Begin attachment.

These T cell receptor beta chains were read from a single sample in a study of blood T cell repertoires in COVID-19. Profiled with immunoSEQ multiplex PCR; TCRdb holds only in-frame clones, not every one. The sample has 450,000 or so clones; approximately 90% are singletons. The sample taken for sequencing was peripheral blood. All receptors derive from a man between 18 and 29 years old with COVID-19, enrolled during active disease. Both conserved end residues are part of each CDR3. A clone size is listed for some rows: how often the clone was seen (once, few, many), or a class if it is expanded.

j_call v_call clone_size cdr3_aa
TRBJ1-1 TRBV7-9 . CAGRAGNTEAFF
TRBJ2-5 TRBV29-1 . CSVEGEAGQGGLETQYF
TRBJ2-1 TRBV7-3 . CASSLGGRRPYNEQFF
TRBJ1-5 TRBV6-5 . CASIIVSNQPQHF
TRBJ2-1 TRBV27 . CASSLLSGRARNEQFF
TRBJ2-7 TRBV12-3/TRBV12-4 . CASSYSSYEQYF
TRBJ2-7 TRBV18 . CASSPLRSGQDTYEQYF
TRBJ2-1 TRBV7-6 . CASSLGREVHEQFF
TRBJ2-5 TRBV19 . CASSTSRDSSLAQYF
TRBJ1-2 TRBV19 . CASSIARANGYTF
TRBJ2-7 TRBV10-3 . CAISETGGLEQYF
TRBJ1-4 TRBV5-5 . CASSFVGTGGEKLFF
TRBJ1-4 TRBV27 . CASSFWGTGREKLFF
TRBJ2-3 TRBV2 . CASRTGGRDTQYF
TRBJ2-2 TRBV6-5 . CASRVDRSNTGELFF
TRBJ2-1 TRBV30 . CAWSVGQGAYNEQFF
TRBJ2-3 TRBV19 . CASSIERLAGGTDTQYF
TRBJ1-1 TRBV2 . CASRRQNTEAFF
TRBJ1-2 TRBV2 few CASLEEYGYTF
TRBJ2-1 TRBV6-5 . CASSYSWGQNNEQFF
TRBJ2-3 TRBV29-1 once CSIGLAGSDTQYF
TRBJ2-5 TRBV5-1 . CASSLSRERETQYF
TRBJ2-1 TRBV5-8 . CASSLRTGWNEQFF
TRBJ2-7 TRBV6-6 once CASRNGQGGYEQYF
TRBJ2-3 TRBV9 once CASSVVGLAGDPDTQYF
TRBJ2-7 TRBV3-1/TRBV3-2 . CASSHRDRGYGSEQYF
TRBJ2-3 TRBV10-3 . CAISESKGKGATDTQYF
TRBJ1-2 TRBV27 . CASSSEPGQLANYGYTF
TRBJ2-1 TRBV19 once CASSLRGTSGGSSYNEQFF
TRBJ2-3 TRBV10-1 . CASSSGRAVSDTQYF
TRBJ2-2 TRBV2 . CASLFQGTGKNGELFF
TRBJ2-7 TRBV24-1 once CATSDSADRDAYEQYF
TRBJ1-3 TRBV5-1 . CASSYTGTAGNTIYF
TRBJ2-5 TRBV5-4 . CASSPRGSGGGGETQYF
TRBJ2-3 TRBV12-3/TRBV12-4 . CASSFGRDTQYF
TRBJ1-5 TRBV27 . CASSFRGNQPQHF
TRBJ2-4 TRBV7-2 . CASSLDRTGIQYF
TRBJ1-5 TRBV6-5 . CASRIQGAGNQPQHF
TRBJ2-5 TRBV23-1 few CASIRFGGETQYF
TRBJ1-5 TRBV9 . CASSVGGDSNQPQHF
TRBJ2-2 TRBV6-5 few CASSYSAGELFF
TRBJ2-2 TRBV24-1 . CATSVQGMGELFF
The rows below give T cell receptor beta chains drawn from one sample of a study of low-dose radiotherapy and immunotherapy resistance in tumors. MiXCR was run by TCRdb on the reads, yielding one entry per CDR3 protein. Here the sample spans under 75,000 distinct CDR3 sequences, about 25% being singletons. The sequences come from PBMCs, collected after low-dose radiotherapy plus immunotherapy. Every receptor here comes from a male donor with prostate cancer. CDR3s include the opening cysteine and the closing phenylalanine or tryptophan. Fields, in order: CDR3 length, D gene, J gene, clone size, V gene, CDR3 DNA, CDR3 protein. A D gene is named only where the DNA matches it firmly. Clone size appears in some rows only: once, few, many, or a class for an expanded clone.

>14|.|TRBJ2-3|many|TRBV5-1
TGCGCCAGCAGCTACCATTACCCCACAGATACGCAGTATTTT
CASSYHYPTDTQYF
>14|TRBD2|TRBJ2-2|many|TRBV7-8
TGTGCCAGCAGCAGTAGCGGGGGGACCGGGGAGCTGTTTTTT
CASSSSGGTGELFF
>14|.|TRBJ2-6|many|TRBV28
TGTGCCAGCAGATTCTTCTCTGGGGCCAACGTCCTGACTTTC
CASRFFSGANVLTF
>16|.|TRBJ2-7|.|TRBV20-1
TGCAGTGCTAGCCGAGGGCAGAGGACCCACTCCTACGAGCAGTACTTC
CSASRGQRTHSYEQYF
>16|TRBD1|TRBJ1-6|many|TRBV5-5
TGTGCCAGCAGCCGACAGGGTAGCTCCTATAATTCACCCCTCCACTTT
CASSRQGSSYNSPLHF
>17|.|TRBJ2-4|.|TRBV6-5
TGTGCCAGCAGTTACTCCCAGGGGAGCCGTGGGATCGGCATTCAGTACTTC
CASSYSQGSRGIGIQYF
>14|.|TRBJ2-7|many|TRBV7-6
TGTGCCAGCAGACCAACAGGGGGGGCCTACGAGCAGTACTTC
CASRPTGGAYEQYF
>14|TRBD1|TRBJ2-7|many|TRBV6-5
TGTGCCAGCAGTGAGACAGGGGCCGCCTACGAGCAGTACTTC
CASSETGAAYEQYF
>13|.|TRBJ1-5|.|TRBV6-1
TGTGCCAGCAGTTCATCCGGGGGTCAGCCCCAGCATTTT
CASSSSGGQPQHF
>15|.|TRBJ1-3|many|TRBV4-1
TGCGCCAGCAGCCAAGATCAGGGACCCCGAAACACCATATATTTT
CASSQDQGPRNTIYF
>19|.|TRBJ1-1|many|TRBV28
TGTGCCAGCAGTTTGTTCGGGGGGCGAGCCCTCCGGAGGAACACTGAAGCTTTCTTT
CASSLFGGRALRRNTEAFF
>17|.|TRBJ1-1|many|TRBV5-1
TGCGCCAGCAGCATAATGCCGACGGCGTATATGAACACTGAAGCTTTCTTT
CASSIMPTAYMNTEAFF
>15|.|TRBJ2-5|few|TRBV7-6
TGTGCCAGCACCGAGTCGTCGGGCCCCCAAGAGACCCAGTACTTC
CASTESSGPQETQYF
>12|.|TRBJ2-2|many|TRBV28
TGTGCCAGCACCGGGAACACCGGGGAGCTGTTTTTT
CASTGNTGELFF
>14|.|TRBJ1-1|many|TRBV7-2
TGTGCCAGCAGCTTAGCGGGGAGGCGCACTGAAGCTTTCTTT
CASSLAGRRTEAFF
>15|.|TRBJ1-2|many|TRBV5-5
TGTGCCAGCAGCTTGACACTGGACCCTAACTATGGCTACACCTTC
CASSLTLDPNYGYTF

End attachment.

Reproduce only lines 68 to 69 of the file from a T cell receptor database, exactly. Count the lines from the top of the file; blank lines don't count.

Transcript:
TGTGCCAGCAGTGAGACAGGGGCCGCCTACGAGCAGTACTTC
CASSETGAAYEQYF